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Girardi says Joba isn't guaranteed eighth-inning role just yet

New York Yankees pitcher Joba Chamberlain delivers a

New York Yankees pitcher Joba Chamberlain delivers a pitch during a spring training baseball game against the Tampa Bay Rays. (March 5, 2010) Photo Credit: AP

LAKELAND, Fla. - Joba Chamberlain will pitch out of the bullpen this season. That much was determined Thursday when Joe Girardi informed him that Phil Hughes will be the Yankees' fifth starter.

What hasn't been determined, Girardi said Saturday morning, is precisely how Chamberlain will be used.

Chamberlain earned the save in yesterday's 2-1 victory over the Tigers, pitching the ninth and allowing two hits but no runs, getting a double-play grounder and a strikeout.

The 24-year-old, of course, knows the closer role on the Yankees' 2010 team already is taken.

"There's someone in front of me I think you guys may have heard of,'' he said with a laugh. "I'm going with the [assumption] I'm probably going to lose that one.''

Mariano Rivera, who rarely pitches in spring training road games, worked out in Tampa Saturday after pitching the night before.

The question: Will Chamberlain, who threw only fastballs and sliders yesterday, reprise the role that made him an instant star in 2007 as Rivera's setup man?

Before the game, Girardi answered with a definite maybe.

"I have a faith in the guys that are down there and guys that have had a lot of success down there, but it's not in a sense ironed out like it was from July 4 [last year] who's going to be our eighth-inning guy,'' Girardi said, referring to Hughes taking that role from Brian Bruney last season.

"That's something we have to look at over the next week and maybe the first couple weeks of the season and see how it plays out. We had some different people in and out of that eighth-inning role last year and then Hughsie kind of locked it down. You'd like to see someone lock it down.''

Chamberlain seems the natural fit because he's done the job before. He looked plenty comfortable against the Tigers.

"As far as routine, it was great, it felt pretty good,'' he said. "Good first time, a 2-1 ballgame. You don't want to give up the lead, that's for sure, and lose the game, so it was a good position to be in for my first one.''

Girardi liked what he saw from Chamberlain, who topped out at 94 mph and got Scott Sizemore swinging at an 85-mph slider to end the game.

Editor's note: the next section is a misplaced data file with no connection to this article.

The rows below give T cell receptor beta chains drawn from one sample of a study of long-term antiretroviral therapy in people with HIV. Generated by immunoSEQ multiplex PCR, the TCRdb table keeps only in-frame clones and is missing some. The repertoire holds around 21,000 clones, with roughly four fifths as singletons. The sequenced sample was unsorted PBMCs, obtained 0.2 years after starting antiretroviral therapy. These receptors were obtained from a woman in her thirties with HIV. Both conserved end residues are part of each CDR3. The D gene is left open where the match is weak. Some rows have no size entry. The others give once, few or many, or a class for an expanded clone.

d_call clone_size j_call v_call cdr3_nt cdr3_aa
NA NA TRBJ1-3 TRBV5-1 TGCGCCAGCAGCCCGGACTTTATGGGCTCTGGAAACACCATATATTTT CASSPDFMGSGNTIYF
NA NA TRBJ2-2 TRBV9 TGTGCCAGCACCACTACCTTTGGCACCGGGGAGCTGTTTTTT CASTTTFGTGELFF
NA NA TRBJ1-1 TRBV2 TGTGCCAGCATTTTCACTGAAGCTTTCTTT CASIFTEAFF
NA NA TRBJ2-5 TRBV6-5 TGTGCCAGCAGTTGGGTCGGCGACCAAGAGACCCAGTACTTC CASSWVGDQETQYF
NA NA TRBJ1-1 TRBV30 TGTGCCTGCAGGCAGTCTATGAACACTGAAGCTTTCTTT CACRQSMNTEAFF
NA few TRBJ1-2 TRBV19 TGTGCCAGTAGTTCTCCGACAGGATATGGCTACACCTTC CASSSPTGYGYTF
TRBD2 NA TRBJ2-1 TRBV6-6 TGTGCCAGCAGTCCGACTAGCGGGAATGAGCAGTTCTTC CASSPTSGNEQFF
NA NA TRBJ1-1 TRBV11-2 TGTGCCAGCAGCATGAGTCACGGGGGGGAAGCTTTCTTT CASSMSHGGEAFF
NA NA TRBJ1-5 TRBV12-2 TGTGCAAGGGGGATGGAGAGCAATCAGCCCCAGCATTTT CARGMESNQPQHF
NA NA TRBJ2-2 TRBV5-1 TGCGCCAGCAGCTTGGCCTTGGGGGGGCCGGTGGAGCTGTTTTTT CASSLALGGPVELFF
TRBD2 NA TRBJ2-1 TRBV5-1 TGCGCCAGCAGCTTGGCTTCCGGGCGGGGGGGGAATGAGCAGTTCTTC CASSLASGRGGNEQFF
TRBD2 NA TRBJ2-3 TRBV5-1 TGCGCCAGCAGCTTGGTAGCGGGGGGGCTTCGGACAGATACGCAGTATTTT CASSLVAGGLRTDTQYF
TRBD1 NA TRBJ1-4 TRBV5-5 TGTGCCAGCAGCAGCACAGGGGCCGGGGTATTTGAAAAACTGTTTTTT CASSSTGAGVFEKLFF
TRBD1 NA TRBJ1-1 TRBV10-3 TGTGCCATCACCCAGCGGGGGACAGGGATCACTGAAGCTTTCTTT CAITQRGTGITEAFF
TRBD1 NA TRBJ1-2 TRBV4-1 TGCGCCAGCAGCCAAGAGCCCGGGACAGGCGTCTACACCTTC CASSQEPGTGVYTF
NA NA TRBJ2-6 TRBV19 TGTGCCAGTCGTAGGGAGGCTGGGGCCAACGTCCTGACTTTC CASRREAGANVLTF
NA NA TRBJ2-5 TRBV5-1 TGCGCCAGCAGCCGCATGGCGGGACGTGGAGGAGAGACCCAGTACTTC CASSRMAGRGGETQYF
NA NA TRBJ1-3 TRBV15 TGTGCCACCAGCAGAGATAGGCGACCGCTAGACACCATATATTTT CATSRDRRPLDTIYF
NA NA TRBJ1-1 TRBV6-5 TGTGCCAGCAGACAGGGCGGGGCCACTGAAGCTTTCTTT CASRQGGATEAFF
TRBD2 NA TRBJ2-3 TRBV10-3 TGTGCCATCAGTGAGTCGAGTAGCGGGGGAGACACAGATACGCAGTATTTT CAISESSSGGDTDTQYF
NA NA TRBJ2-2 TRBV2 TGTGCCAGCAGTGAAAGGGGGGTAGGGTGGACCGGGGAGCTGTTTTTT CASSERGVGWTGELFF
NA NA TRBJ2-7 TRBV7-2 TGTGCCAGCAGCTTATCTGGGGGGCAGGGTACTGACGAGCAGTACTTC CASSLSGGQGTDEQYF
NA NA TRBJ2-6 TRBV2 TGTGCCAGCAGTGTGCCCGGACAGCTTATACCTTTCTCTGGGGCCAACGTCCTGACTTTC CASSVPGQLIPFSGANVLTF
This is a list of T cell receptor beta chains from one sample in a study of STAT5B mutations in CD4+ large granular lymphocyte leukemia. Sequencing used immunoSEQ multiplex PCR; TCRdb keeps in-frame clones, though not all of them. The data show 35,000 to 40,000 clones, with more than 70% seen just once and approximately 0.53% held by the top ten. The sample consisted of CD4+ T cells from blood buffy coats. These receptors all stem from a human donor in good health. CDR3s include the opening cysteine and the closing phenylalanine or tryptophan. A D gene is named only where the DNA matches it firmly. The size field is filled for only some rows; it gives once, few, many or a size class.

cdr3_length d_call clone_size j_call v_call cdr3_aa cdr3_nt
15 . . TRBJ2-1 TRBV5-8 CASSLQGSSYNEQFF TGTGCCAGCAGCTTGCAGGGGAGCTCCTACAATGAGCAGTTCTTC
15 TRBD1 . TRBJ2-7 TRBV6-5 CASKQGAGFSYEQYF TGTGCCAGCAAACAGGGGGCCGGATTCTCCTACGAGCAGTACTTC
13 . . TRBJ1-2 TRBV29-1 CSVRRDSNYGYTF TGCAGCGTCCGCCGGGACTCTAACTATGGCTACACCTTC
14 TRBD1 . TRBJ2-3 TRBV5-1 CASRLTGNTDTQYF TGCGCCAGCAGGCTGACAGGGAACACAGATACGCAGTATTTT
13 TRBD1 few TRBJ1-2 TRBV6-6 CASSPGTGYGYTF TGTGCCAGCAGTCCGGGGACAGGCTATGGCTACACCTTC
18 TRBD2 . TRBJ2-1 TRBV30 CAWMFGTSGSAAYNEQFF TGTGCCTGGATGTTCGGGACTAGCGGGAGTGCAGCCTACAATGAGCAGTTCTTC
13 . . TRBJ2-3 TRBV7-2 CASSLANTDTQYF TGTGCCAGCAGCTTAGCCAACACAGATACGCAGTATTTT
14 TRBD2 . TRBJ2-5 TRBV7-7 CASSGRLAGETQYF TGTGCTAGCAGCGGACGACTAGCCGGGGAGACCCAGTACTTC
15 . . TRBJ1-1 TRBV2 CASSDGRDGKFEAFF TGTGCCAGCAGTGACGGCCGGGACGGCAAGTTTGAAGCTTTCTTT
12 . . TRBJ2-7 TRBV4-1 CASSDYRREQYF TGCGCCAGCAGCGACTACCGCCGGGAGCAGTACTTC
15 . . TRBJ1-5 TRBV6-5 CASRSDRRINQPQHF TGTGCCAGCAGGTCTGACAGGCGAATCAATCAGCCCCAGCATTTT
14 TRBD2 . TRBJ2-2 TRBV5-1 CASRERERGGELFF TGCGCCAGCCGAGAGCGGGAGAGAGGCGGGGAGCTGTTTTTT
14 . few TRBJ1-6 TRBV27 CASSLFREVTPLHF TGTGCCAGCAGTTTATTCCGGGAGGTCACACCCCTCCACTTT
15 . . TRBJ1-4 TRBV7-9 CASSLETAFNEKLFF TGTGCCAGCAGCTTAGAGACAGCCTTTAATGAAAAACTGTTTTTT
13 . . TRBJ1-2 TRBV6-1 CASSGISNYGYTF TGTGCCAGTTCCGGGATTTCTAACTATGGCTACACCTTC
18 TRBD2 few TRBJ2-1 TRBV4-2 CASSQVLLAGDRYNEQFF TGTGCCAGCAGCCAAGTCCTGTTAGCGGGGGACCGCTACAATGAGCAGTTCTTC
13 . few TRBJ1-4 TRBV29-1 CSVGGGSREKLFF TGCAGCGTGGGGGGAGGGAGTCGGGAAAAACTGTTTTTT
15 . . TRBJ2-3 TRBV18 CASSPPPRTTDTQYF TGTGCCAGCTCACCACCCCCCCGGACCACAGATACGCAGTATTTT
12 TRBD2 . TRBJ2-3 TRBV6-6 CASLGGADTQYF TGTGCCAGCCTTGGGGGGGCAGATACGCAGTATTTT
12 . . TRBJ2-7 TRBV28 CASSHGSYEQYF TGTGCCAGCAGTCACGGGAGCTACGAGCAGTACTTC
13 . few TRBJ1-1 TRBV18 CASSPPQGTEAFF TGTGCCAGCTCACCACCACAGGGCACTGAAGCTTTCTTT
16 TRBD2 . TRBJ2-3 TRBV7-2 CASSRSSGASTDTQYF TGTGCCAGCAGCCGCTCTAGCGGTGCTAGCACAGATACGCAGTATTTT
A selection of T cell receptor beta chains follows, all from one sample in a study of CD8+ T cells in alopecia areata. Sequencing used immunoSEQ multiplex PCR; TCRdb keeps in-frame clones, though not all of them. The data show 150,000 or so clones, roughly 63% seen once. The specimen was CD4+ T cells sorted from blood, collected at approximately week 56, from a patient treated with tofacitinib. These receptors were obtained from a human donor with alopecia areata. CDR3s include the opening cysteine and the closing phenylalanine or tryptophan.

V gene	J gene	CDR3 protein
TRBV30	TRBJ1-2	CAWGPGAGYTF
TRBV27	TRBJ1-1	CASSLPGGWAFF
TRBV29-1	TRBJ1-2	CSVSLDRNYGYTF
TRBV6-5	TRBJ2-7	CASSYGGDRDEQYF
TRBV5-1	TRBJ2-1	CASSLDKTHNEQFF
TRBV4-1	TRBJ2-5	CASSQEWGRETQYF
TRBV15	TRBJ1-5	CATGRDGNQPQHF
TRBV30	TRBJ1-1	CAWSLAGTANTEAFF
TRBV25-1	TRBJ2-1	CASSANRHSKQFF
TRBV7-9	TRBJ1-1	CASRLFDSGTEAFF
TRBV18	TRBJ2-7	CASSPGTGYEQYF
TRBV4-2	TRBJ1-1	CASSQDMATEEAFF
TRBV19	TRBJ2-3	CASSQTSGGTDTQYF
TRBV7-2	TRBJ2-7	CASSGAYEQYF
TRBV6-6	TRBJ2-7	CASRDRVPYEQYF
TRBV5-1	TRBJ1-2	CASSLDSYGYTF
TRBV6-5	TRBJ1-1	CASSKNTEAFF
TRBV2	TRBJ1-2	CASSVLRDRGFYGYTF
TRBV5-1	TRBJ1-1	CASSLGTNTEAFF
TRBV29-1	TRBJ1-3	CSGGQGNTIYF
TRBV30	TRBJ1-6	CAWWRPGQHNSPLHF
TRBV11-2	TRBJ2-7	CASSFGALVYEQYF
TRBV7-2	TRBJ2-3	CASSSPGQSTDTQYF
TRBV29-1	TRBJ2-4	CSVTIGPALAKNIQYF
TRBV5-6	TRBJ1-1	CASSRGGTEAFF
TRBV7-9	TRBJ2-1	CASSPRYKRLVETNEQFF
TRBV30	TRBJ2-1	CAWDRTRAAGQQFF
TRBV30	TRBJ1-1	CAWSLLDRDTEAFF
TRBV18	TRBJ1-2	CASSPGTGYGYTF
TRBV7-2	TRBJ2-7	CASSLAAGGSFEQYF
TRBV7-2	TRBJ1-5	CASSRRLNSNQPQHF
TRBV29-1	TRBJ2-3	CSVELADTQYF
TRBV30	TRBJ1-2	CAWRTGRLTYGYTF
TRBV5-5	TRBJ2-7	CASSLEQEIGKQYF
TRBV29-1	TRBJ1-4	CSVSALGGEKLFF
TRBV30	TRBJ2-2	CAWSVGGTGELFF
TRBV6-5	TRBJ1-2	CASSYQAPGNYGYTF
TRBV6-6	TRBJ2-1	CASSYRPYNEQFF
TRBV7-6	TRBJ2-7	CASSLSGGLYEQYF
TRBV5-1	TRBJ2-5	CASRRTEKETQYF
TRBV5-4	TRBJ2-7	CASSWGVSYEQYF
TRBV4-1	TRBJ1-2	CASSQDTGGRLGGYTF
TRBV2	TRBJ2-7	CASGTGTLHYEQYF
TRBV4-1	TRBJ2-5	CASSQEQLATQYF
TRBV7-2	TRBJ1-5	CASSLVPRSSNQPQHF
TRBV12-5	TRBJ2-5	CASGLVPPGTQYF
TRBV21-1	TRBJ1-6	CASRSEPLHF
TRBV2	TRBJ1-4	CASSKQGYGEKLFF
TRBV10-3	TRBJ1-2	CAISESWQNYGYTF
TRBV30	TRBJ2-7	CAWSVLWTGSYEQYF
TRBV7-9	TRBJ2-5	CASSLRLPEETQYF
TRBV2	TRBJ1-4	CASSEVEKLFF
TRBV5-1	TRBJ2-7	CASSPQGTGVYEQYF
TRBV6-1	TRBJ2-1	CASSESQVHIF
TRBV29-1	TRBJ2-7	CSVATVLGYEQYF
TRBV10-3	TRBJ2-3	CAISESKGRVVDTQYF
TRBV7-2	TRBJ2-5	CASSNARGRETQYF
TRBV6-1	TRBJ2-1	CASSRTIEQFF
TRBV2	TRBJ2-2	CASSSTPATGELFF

"I thought he attacked, he was ahead,'' Girardi said. "For his first time out of the bullpen after starting, for him I thought it was positive, and we'll get him back out there again.''

When asked before the game if Chamberlain's roster spot is assured coming out of camp, Girardi raised some eyebrows by saying "there are no guarantees.'' Knowing how that might be interpreted, he amended the comment. "I expect him to be in our bullpen and pitching important innings for us,'' he said.

Girardi said with Chamberlain plenty stretched out, using the righty as a two-inning setup man - a la Rivera in 1996 - will be considered. But he said he is likely to use him "more in a traditional sense'' because of the depth in the bullpen.

David Robertson is a possibility as Rivera's setup man, but the role likely is Chamberlain's to lose.

Chamberlain said he welcomes the adrenaline rush that accompanies coming out of the bullpen. "When the door opens, you get it going,'' he said. "That feeling you get running out there.''

And if he looked comfortable against the Tigers, Chamberlain said it's because he was - with the routine, the mind-set of pitching one inning and the knowledge that he can, in general manager Brian Cashman's words, "just let it fly.''

"There's always a sense of knowing what you're doing when you get a definite answer to what's going on,'' Chamberlain said. "Just one of those things where you have to embrace it and be honored to be in that position and try and get better every day.''

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